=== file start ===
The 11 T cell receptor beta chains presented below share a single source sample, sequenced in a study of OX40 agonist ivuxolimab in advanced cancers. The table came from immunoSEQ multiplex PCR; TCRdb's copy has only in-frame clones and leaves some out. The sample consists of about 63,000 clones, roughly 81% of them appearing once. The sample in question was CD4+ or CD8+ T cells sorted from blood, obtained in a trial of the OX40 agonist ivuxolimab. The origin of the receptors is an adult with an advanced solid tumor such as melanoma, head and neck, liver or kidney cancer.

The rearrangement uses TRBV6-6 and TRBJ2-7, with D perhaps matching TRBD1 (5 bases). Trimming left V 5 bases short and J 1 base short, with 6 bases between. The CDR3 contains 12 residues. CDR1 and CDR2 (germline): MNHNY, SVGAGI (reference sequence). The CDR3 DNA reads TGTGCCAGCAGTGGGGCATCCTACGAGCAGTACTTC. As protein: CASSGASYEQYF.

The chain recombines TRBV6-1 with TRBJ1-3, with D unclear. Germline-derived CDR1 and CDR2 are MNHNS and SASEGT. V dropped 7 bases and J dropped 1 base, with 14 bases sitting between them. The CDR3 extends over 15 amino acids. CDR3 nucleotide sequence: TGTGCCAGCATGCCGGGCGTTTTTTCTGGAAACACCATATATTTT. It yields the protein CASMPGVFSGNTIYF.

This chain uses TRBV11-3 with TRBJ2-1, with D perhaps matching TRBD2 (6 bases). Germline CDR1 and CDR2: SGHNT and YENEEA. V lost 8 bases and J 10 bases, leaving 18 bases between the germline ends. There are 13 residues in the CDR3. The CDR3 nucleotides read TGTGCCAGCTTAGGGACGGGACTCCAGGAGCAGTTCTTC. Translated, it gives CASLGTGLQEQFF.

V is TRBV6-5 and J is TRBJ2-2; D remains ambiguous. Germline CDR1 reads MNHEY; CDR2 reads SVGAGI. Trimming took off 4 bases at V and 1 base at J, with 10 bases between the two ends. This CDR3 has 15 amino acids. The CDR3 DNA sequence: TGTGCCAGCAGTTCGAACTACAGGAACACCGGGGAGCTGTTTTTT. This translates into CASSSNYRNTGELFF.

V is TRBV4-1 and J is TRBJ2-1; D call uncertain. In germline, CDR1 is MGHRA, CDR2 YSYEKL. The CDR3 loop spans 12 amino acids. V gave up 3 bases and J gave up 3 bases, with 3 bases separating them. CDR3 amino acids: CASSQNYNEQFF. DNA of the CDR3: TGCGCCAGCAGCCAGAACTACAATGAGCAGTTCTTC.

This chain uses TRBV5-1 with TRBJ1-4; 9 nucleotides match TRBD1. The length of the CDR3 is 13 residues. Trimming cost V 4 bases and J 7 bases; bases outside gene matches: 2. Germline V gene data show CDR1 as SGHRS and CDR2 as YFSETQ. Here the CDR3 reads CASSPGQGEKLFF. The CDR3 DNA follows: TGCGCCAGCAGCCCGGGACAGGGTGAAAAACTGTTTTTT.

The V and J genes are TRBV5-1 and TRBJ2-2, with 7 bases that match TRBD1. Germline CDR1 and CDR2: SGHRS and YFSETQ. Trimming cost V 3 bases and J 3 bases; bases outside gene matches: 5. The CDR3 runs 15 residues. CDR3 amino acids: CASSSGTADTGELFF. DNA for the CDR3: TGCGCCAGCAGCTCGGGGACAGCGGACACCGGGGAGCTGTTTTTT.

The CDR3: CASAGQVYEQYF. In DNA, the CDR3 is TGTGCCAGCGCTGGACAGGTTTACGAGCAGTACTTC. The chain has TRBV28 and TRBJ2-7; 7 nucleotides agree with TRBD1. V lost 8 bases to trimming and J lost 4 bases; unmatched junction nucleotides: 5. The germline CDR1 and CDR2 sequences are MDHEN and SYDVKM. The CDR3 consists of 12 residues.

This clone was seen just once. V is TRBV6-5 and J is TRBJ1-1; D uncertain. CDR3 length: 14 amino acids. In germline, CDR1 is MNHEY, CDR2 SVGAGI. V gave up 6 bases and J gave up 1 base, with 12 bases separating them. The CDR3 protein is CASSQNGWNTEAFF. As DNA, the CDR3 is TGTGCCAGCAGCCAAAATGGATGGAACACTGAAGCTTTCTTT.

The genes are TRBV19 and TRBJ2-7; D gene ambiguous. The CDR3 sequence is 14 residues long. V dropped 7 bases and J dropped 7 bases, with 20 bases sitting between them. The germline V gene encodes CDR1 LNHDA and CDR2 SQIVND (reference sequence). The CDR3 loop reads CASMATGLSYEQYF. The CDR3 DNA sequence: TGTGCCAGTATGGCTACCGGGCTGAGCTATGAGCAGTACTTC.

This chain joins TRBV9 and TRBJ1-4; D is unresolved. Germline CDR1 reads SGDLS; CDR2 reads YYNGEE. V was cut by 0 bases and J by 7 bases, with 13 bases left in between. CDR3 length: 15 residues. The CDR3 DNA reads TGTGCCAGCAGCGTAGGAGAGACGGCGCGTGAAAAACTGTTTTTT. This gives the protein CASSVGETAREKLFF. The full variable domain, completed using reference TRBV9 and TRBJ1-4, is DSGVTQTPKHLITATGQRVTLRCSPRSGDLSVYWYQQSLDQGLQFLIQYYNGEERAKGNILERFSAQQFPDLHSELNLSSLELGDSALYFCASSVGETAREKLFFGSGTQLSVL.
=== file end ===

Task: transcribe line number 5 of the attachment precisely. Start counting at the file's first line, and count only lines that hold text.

V is TRBV6-5 and J is TRBJ2-2; D remains ambiguous. Germline CDR1 reads MNHEY; CDR2 reads SVGAGI. Trimming took off 4 bases at V and 1 base at J, with 10 bases between the two ends. This CDR3 has 15 amino acids. The CDR3 DNA sequence: TGTGCCAGCAGTTCGAACTACAGGAACACCGGGGAGCTGTTTTTT. This translates into CASSSNYRNTGELFF.